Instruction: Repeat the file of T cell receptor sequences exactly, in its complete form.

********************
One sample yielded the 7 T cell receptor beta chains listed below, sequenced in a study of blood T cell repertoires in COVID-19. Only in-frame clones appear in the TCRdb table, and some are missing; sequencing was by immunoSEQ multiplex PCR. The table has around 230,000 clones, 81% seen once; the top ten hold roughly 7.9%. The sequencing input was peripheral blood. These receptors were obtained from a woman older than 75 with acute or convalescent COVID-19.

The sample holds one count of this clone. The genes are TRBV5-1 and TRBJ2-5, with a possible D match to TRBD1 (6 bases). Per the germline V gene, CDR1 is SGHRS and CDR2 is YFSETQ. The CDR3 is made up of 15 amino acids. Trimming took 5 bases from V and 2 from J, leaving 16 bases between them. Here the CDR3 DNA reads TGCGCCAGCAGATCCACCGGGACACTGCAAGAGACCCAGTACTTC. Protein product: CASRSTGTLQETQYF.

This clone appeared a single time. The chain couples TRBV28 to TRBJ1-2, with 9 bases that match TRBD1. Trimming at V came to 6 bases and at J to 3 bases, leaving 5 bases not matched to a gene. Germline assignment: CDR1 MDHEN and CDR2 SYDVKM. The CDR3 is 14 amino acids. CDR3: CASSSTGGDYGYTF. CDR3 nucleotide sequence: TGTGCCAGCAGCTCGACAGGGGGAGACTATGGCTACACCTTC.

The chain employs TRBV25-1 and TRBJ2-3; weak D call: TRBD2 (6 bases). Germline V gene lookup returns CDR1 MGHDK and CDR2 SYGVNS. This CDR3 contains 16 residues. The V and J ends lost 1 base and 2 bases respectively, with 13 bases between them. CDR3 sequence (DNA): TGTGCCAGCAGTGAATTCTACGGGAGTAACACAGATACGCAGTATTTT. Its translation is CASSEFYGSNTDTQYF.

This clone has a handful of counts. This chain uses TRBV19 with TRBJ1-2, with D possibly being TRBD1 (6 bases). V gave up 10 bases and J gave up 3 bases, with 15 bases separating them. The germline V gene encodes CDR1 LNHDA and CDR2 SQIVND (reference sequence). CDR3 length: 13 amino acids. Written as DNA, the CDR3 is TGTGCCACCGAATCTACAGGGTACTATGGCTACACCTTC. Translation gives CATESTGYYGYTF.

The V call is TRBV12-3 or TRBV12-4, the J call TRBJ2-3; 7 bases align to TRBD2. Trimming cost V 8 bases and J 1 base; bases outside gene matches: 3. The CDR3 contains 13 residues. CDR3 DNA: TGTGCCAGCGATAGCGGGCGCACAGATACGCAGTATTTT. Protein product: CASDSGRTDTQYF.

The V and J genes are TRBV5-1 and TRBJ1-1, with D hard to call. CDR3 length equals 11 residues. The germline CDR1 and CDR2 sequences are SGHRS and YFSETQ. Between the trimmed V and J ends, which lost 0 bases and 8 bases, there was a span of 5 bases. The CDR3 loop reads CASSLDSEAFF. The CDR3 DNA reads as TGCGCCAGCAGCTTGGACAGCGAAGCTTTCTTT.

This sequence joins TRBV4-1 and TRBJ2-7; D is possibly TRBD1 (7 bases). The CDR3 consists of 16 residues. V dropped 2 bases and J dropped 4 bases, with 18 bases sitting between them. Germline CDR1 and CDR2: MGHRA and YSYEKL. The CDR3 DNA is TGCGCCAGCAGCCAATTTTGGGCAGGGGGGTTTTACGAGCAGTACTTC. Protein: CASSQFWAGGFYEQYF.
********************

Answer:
One sample yielded the 7 T cell receptor beta chains listed below, sequenced in a study of blood T cell repertoires in COVID-19. Only in-frame clones appear in the TCRdb table, and some are missing; sequencing was by immunoSEQ multiplex PCR. The table has around 230,000 clones, 81% seen once; the top ten hold roughly 7.9%. The sequencing input was peripheral blood. These receptors were obtained from a woman older than 75 with acute or convalescent COVID-19.

The sample holds one count of this clone. The genes are TRBV5-1 and TRBJ2-5, with a possible D match to TRBD1 (6 bases). Per the germline V gene, CDR1 is SGHRS and CDR2 is YFSETQ. The CDR3 is made up of 15 amino acids. Trimming took 5 bases from V and 2 from J, leaving 16 bases between them. Here the CDR3 DNA reads TGCGCCAGCAGATCCACCGGGACACTGCAAGAGACCCAGTACTTC. Protein product: CASRSTGTLQETQYF.

This clone appeared a single time. The chain couples TRBV28 to TRBJ1-2, with 9 bases that match TRBD1. Trimming at V came to 6 bases and at J to 3 bases, leaving 5 bases not matched to a gene. Germline assignment: CDR1 MDHEN and CDR2 SYDVKM. The CDR3 is 14 amino acids. CDR3: CASSSTGGDYGYTF. CDR3 nucleotide sequence: TGTGCCAGCAGCTCGACAGGGGGAGACTATGGCTACACCTTC.

The chain employs TRBV25-1 and TRBJ2-3; weak D call: TRBD2 (6 bases). Germline V gene lookup returns CDR1 MGHDK and CDR2 SYGVNS. This CDR3 contains 16 residues. The V and J ends lost 1 base and 2 bases respectively, with 13 bases between them. CDR3 sequence (DNA): TGTGCCAGCAGTGAATTCTACGGGAGTAACACAGATACGCAGTATTTT. Its translation is CASSEFYGSNTDTQYF.

This clone has a handful of counts. This chain uses TRBV19 with TRBJ1-2, with D possibly being TRBD1 (6 bases). V gave up 10 bases and J gave up 3 bases, with 15 bases separating them. The germline V gene encodes CDR1 LNHDA and CDR2 SQIVND (reference sequence). CDR3 length: 13 amino acids. Written as DNA, the CDR3 is TGTGCCACCGAATCTACAGGGTACTATGGCTACACCTTC. Translation gives CATESTGYYGYTF.

The V call is TRBV12-3 or TRBV12-4, the J call TRBJ2-3; 7 bases align to TRBD2. Trimming cost V 8 bases and J 1 base; bases outside gene matches: 3. The CDR3 contains 13 residues. CDR3 DNA: TGTGCCAGCGATAGCGGGCGCACAGATACGCAGTATTTT. Protein product: CASDSGRTDTQYF.

The V and J genes are TRBV5-1 and TRBJ1-1, with D hard to call. CDR3 length equals 11 residues. The germline CDR1 and CDR2 sequences are SGHRS and YFSETQ. Between the trimmed V and J ends, which lost 0 bases and 8 bases, there was a span of 5 bases. The CDR3 loop reads CASSLDSEAFF. The CDR3 DNA reads as TGCGCCAGCAGCTTGGACAGCGAAGCTTTCTTT.

This sequence joins TRBV4-1 and TRBJ2-7; D is possibly TRBD1 (7 bases). The CDR3 consists of 16 residues. V dropped 2 bases and J dropped 4 bases, with 18 bases sitting between them. Germline CDR1 and CDR2: MGHRA and YSYEKL. The CDR3 DNA is TGCGCCAGCAGCCAATTTTGGGCAGGGGGGTTTTACGAGCAGTACTTC. Protein: CASSQFWAGGFYEQYF.